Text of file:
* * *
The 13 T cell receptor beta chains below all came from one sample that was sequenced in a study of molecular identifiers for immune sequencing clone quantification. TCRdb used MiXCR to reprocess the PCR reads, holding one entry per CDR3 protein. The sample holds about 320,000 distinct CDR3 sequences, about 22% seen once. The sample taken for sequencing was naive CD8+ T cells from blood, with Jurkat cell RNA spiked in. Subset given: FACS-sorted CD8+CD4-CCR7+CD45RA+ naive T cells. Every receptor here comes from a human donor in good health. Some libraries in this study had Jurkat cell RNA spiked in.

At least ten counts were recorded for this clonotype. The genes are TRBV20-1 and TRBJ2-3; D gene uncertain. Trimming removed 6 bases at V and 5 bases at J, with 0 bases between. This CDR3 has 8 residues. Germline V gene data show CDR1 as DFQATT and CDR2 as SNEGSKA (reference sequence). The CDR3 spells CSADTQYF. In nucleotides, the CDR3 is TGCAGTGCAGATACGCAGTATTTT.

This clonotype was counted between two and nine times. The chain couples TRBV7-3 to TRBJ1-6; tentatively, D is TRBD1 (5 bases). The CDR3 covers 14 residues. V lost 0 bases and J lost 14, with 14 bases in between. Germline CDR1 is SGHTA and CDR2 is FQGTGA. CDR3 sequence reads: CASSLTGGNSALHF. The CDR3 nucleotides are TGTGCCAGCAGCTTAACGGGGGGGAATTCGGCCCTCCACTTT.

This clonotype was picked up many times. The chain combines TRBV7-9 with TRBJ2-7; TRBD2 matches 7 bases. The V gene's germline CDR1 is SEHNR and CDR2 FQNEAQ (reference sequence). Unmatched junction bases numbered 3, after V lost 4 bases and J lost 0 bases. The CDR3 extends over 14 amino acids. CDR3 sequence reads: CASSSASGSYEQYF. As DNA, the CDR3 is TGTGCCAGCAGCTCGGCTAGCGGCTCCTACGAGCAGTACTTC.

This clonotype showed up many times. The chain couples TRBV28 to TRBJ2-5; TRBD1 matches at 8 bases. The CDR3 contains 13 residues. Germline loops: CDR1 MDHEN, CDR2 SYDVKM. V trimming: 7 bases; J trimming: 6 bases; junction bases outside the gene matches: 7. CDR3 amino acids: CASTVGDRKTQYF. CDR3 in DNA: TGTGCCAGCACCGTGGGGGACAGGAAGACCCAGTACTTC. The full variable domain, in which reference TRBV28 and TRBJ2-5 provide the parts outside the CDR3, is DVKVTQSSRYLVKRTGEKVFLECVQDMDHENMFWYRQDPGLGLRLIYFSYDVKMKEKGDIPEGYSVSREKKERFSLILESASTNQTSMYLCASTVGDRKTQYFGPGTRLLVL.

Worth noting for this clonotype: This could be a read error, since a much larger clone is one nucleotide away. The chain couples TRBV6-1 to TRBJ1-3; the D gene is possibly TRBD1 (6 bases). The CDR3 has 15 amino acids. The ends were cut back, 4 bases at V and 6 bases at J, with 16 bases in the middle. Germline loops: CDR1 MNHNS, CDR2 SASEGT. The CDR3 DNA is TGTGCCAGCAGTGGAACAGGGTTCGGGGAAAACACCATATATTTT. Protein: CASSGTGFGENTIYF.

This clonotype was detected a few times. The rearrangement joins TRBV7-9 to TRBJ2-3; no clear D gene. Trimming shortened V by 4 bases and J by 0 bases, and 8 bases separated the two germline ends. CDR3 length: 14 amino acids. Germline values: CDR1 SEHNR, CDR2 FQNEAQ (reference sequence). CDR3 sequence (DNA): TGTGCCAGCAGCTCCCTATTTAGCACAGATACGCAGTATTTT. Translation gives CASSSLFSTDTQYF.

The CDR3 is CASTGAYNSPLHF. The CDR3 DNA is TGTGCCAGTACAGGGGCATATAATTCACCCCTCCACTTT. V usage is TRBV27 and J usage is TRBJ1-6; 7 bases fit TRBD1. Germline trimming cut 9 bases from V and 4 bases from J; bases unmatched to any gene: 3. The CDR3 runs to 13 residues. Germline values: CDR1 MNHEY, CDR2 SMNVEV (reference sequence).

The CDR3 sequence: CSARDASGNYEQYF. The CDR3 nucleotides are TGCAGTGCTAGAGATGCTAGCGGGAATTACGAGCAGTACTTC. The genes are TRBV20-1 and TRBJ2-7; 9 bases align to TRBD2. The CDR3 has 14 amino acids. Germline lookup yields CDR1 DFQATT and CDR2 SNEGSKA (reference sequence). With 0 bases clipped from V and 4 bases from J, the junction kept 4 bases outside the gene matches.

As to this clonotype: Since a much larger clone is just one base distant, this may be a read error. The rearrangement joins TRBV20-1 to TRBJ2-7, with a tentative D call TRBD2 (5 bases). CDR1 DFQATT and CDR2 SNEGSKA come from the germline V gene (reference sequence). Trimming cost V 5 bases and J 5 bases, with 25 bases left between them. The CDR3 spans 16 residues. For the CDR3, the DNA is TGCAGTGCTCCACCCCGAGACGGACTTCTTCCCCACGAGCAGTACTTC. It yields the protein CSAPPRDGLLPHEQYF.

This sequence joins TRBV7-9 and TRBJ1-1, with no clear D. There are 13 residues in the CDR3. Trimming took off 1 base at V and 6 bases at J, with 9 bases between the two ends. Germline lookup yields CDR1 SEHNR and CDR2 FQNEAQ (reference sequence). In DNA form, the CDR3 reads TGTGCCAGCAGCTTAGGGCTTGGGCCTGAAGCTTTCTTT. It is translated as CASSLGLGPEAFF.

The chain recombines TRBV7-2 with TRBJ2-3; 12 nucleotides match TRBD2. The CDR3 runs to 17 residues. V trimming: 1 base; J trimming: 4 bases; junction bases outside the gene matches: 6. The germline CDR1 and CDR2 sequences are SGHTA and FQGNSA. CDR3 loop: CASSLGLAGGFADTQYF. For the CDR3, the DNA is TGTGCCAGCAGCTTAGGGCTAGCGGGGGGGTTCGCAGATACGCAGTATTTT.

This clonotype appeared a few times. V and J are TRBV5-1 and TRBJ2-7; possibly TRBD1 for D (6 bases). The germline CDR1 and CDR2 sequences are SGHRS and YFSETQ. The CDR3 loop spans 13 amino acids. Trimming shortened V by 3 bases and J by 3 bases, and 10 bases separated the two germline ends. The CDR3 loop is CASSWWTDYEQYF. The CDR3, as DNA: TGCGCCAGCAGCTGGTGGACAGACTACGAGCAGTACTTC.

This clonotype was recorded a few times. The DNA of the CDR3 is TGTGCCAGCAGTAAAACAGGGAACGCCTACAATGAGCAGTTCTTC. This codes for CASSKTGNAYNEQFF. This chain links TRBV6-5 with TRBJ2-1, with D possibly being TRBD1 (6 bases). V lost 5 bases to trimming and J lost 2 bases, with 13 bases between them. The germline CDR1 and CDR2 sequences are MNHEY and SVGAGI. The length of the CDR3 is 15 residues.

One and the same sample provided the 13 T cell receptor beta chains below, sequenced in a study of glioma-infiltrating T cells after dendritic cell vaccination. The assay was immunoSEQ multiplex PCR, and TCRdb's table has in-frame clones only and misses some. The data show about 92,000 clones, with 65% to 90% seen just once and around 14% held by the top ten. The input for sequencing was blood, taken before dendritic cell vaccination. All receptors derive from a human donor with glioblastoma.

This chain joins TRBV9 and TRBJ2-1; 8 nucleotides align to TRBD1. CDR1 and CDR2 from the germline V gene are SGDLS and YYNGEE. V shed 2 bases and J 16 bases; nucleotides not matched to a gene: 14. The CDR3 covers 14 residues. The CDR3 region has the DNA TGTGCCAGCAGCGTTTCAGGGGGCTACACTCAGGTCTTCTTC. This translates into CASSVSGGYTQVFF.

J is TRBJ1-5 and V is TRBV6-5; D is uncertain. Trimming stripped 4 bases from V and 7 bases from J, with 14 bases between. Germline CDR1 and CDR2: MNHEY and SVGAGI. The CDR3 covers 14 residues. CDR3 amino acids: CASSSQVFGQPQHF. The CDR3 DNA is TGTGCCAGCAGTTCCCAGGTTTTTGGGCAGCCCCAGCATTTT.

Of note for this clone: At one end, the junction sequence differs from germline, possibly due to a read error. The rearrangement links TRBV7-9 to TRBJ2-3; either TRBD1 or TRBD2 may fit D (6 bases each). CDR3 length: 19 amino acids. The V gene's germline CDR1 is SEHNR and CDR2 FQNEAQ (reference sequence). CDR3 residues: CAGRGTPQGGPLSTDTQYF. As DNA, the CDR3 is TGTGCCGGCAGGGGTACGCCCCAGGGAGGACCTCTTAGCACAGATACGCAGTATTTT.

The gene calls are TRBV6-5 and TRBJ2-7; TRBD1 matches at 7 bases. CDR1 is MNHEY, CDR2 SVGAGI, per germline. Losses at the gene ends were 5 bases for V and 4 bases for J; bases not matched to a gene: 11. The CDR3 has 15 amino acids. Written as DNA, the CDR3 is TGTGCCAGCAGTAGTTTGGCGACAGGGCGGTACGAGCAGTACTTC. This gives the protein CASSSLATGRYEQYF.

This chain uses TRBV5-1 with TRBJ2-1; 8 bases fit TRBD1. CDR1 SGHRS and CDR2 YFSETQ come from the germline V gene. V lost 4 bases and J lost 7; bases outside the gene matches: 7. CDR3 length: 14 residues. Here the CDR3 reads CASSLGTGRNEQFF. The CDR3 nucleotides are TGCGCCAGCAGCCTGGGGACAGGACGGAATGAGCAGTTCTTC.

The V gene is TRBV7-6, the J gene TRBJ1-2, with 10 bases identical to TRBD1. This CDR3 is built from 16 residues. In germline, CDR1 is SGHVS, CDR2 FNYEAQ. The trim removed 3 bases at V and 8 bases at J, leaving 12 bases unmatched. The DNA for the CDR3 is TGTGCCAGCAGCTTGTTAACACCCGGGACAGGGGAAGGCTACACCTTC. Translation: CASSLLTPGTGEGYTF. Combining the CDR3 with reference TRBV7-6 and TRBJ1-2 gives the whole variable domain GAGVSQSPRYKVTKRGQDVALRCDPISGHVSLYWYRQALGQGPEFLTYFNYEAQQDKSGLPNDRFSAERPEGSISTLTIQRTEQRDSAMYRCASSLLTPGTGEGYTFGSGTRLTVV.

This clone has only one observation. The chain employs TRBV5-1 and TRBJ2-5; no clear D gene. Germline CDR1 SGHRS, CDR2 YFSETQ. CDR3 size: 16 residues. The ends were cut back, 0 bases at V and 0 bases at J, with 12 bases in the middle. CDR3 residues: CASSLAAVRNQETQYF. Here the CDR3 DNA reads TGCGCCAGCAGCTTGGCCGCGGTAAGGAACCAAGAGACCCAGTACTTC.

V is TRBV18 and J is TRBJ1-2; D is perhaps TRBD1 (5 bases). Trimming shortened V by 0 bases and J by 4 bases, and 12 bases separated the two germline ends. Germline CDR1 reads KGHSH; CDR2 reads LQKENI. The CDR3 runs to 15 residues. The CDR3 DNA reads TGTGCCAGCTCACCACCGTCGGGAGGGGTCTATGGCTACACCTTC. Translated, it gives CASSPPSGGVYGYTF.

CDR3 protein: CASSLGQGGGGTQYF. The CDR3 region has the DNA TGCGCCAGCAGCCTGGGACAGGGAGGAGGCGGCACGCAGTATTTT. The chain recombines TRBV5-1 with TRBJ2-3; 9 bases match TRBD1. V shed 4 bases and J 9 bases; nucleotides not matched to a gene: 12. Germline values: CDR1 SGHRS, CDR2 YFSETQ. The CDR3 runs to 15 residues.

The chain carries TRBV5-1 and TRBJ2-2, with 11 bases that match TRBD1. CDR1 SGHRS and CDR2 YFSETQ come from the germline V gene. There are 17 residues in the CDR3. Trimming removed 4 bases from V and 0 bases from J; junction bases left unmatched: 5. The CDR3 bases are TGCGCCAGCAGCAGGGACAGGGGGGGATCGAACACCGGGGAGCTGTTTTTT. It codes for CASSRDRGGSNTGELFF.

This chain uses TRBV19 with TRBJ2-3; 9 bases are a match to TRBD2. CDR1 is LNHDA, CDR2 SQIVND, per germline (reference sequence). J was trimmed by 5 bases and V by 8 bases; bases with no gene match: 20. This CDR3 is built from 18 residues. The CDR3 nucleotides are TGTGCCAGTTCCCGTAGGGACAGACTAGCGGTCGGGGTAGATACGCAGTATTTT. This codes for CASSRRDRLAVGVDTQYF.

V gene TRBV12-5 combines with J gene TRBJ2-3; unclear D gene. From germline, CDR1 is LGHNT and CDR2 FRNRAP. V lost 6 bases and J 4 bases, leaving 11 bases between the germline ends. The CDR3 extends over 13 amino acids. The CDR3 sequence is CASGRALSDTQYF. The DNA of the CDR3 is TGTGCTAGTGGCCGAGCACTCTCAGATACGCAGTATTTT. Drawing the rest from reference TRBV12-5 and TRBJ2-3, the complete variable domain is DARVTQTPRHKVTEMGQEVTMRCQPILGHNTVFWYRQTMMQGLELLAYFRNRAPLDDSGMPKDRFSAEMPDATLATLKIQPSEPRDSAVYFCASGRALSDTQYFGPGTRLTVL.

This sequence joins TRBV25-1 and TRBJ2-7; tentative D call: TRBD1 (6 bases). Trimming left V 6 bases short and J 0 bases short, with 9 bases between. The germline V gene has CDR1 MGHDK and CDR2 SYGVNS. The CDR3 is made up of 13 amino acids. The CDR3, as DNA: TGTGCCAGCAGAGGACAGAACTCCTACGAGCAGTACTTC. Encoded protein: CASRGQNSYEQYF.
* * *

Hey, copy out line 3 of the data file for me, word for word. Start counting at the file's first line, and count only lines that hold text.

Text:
This clonotype was counted between two and nine times. The chain couples TRBV7-3 to TRBJ1-6; tentatively, D is TRBD1 (5 bases). The CDR3 covers 14 residues. V lost 0 bases and J lost 14, with 14 bases in between. Germline CDR1 is SGHTA and CDR2 is FQGTGA. CDR3 sequence reads: CASSLTGGNSALHF. The CDR3 nucleotides are TGTGCCAGCAGCTTAACGGGGGGGAATTCGGCCCTCCACTTT.